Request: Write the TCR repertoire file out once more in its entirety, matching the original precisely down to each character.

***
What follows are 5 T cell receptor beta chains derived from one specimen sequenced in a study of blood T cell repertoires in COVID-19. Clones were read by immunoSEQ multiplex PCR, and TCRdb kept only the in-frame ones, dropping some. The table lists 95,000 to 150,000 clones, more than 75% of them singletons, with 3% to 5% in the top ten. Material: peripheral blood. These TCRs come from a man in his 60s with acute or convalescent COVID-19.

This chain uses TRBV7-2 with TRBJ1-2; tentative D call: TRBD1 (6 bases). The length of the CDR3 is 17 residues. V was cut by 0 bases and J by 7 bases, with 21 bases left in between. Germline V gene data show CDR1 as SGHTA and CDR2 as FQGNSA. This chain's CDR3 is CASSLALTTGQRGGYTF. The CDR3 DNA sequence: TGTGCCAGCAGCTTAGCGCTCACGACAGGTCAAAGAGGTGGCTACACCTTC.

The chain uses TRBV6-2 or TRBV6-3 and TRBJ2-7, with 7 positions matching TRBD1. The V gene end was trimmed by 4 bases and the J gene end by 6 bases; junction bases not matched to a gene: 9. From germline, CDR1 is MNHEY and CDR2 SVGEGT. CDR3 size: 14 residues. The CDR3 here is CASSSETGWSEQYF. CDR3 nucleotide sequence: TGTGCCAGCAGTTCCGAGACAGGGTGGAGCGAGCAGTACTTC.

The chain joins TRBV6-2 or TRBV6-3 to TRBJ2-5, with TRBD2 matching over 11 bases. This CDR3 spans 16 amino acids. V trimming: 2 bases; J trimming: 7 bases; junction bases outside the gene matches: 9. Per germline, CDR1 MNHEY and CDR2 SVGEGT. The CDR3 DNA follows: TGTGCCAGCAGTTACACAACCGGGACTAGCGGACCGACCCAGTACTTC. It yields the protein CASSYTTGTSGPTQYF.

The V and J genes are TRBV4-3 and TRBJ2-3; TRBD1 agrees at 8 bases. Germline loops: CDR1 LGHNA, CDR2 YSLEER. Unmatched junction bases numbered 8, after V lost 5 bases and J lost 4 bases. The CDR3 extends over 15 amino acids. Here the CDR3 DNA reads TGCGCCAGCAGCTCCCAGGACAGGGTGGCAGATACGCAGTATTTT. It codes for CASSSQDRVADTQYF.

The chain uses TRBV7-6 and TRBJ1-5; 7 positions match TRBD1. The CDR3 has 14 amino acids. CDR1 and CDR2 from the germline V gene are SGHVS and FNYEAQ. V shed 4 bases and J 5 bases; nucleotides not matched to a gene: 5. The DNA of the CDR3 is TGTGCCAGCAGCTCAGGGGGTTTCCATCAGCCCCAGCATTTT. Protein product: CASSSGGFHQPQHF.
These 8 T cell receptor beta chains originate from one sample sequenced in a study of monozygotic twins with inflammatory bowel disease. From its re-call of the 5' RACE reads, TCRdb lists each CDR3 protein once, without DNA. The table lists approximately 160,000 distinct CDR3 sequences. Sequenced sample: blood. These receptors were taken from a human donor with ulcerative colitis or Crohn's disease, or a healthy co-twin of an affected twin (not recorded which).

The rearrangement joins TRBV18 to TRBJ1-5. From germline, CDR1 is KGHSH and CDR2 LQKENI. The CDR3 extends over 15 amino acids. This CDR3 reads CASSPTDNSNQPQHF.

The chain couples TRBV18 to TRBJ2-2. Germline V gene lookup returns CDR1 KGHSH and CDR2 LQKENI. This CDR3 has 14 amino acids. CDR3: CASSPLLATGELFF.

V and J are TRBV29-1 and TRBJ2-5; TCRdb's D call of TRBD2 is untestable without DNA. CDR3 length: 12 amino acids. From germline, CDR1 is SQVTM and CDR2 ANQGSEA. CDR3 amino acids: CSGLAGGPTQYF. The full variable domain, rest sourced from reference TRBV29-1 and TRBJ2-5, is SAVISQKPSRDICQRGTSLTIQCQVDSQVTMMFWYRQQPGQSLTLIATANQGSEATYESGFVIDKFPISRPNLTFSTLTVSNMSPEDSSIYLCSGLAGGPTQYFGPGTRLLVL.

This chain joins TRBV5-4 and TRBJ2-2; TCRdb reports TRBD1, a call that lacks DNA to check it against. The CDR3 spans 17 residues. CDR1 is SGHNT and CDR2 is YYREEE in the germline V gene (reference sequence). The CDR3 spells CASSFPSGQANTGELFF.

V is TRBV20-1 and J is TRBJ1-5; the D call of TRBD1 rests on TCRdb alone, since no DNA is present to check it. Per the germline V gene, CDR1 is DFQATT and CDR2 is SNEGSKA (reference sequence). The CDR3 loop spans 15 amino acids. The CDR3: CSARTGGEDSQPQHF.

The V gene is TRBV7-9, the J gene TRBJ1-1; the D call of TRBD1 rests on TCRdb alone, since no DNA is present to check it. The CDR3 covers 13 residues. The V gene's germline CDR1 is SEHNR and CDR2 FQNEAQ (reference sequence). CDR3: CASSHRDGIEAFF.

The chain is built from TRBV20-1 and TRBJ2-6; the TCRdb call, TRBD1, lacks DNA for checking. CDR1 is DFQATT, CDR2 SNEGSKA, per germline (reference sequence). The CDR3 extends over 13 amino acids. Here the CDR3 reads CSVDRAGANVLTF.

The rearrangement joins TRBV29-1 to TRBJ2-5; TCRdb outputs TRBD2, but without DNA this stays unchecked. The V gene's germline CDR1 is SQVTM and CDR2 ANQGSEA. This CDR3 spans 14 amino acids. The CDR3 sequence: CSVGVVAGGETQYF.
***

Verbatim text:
What follows are 5 T cell receptor beta chains derived from one specimen sequenced in a study of blood T cell repertoires in COVID-19. Clones were read by immunoSEQ multiplex PCR, and TCRdb kept only the in-frame ones, dropping some. The table lists 95,000 to 150,000 clones, more than 75% of them singletons, with 3% to 5% in the top ten. Material: peripheral blood. These TCRs come from a man in his 60s with acute or convalescent COVID-19.

This chain uses TRBV7-2 with TRBJ1-2; tentative D call: TRBD1 (6 bases). The length of the CDR3 is 17 residues. V was cut by 0 bases and J by 7 bases, with 21 bases left in between. Germline V gene data show CDR1 as SGHTA and CDR2 as FQGNSA. This chain's CDR3 is CASSLALTTGQRGGYTF. The CDR3 DNA sequence: TGTGCCAGCAGCTTAGCGCTCACGACAGGTCAAAGAGGTGGCTACACCTTC.

The chain uses TRBV6-2 or TRBV6-3 and TRBJ2-7, with 7 positions matching TRBD1. The V gene end was trimmed by 4 bases and the J gene end by 6 bases; junction bases not matched to a gene: 9. From germline, CDR1 is MNHEY and CDR2 SVGEGT. CDR3 size: 14 residues. The CDR3 here is CASSSETGWSEQYF. CDR3 nucleotide sequence: TGTGCCAGCAGTTCCGAGACAGGGTGGAGCGAGCAGTACTTC.

The chain joins TRBV6-2 or TRBV6-3 to TRBJ2-5, with TRBD2 matching over 11 bases. This CDR3 spans 16 amino acids. V trimming: 2 bases; J trimming: 7 bases; junction bases outside the gene matches: 9. Per germline, CDR1 MNHEY and CDR2 SVGEGT. The CDR3 DNA follows: TGTGCCAGCAGTTACACAACCGGGACTAGCGGACCGACCCAGTACTTC. It yields the protein CASSYTTGTSGPTQYF.

The V and J genes are TRBV4-3 and TRBJ2-3; TRBD1 agrees at 8 bases. Germline loops: CDR1 LGHNA, CDR2 YSLEER. Unmatched junction bases numbered 8, after V lost 5 bases and J lost 4 bases. The CDR3 extends over 15 amino acids. Here the CDR3 DNA reads TGCGCCAGCAGCTCCCAGGACAGGGTGGCAGATACGCAGTATTTT. It codes for CASSSQDRVADTQYF.

The chain uses TRBV7-6 and TRBJ1-5; 7 positions match TRBD1. The CDR3 has 14 amino acids. CDR1 and CDR2 from the germline V gene are SGHVS and FNYEAQ. V shed 4 bases and J 5 bases; nucleotides not matched to a gene: 5. The DNA of the CDR3 is TGTGCCAGCAGCTCAGGGGGTTTCCATCAGCCCCAGCATTTT. Protein product: CASSSGGFHQPQHF.
These 8 T cell receptor beta chains originate from one sample sequenced in a study of monozygotic twins with inflammatory bowel disease. From its re-call of the 5' RACE reads, TCRdb lists each CDR3 protein once, without DNA. The table lists approximately 160,000 distinct CDR3 sequences. Sequenced sample: blood. These receptors were taken from a human donor with ulcerative colitis or Crohn's disease, or a healthy co-twin of an affected twin (not recorded which).

The rearrangement joins TRBV18 to TRBJ1-5. From germline, CDR1 is KGHSH and CDR2 LQKENI. The CDR3 extends over 15 amino acids. This CDR3 reads CASSPTDNSNQPQHF.

The chain couples TRBV18 to TRBJ2-2. Germline V gene lookup returns CDR1 KGHSH and CDR2 LQKENI. This CDR3 has 14 amino acids. CDR3: CASSPLLATGELFF.

V and J are TRBV29-1 and TRBJ2-5; TCRdb's D call of TRBD2 is untestable without DNA. CDR3 length: 12 amino acids. From germline, CDR1 is SQVTM and CDR2 ANQGSEA. CDR3 amino acids: CSGLAGGPTQYF. The full variable domain, rest sourced from reference TRBV29-1 and TRBJ2-5, is SAVISQKPSRDICQRGTSLTIQCQVDSQVTMMFWYRQQPGQSLTLIATANQGSEATYESGFVIDKFPISRPNLTFSTLTVSNMSPEDSSIYLCSGLAGGPTQYFGPGTRLLVL.

This chain joins TRBV5-4 and TRBJ2-2; TCRdb reports TRBD1, a call that lacks DNA to check it against. The CDR3 spans 17 residues. CDR1 is SGHNT and CDR2 is YYREEE in the germline V gene (reference sequence). The CDR3 spells CASSFPSGQANTGELFF.

V is TRBV20-1 and J is TRBJ1-5; the D call of TRBD1 rests on TCRdb alone, since no DNA is present to check it. Per the germline V gene, CDR1 is DFQATT and CDR2 is SNEGSKA (reference sequence). The CDR3 loop spans 15 amino acids. The CDR3: CSARTGGEDSQPQHF.

The V gene is TRBV7-9, the J gene TRBJ1-1; the D call of TRBD1 rests on TCRdb alone, since no DNA is present to check it. The CDR3 covers 13 residues. The V gene's germline CDR1 is SEHNR and CDR2 FQNEAQ (reference sequence). CDR3: CASSHRDGIEAFF.

The chain is built from TRBV20-1 and TRBJ2-6; the TCRdb call, TRBD1, lacks DNA for checking. CDR1 is DFQATT, CDR2 SNEGSKA, per germline (reference sequence). The CDR3 extends over 13 amino acids. Here the CDR3 reads CSVDRAGANVLTF.

The rearrangement joins TRBV29-1 to TRBJ2-5; TCRdb outputs TRBD2, but without DNA this stays unchecked. The V gene's germline CDR1 is SQVTM and CDR2 ANQGSEA. This CDR3 spans 14 amino acids. The CDR3 sequence: CSVGVVAGGETQYF.